Weight training also effective aerobic conditioning?

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  • #9030
    shane
    Participant

    With four months of weight training with no additional intentional cardio aerobic training, I was curious how much this weight training alone might also be enhancing my cardio. I’d been checking my heart rate between sets to determine when I’d rested enough to begin the next set (<130 bpm) and seeing that elevated HR pace I’d suspected I was getting a serious cardio workout, too.

    So, I got a Polar HR monitor and have for the last month recorded my, twice a week, 2+ hour long workouts. These workouts are not steady, but more like intervals, with high intensity sets followed by couple minutes of rest in between, often essential just to catch my breath, too.

    The monitor history typically shows a maximum HR (two dozen spikes) for the sessions of just over 180 bpm and an average for the whole two plus hours of around 145 bpm. My morning resting HR is in the mid 50’s, BP 105/60, and I’m 63 yrs old.

    My question is, do these numbers sound like I’m already onto a very solid cardio workout program just via the pace and intensity of my strength training regimen alone, without a need for also adding a cycle or running component? Hopefully, it’s a viable cardio strategy as it is now, cause I’m not eager to risk over taxing my recovery piling on even more cardio.

    Also, any clue what zone I’m probably training in now when averaging 145 bpm for two plus hours at my age?

    Thanks for any insights.
    – Shane

  • Keymaster
    Scott Johnston on #9048

    Shane;

    How much of an aerobic training effect you get from your gym weight lifting sessions depends on your fitness level. If you are fairly unfit then any stimulus to the aerobic system will be positive. A well trained endurance athlete will get much less benefit to his sport (unless it is gym weight lifting) from this type of training. This accounts for the hype surrounding the fitness fads of high intensity interval training done in a gym setting using weights. They are sold to an unsuspecting public as accomplishing the same thing as basic, tradition long duration low intensity workouts but in much less time. THEY DON’T.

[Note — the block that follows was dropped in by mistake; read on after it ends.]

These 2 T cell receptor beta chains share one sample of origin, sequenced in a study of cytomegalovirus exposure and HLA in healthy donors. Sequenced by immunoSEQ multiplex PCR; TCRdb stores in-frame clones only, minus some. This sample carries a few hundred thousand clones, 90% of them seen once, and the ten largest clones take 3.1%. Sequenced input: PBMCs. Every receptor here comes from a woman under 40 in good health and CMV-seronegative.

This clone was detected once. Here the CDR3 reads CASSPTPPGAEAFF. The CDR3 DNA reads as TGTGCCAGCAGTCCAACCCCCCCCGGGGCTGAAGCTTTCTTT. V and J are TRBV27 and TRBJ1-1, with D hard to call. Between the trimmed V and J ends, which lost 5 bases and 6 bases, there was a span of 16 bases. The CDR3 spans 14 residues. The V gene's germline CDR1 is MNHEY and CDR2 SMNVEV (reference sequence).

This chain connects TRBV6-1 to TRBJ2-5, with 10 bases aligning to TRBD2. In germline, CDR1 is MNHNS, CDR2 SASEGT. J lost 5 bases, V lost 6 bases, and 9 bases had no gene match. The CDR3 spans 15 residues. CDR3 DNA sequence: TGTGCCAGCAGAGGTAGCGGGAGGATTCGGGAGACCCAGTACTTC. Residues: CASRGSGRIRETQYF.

What you are doing is called Muscular Endurance training which has been a staple of endurance training for decades. But it is used in conjunction with and as a supplement to, long duration low to moderate intensity aerobic base training……Not as a replacement for this base training.

    You can see gains for sure this way. One way to tell how much aerobic benefit it is having is to do a time trial at the start of such a program of HIIT and then repeat the TT 8-12 weeks later. If you see a gain in performance then you have your answer. Chances are good you will see a gain over the short term. However you will never maximize your endurance potential longer term with this approach. We have written a book about this this called Training for the New Alpinism and you might want to read the physiology chapter. You also might want to watch this video lecture I did last November. https://www.facebook.com/uphillathlete/videos/1207164636050638/

    I hope this helps.
    Scott

    Participant
    shane on #9054

    Scott, Thank you for the response, will check out the link and book.

    – Shane

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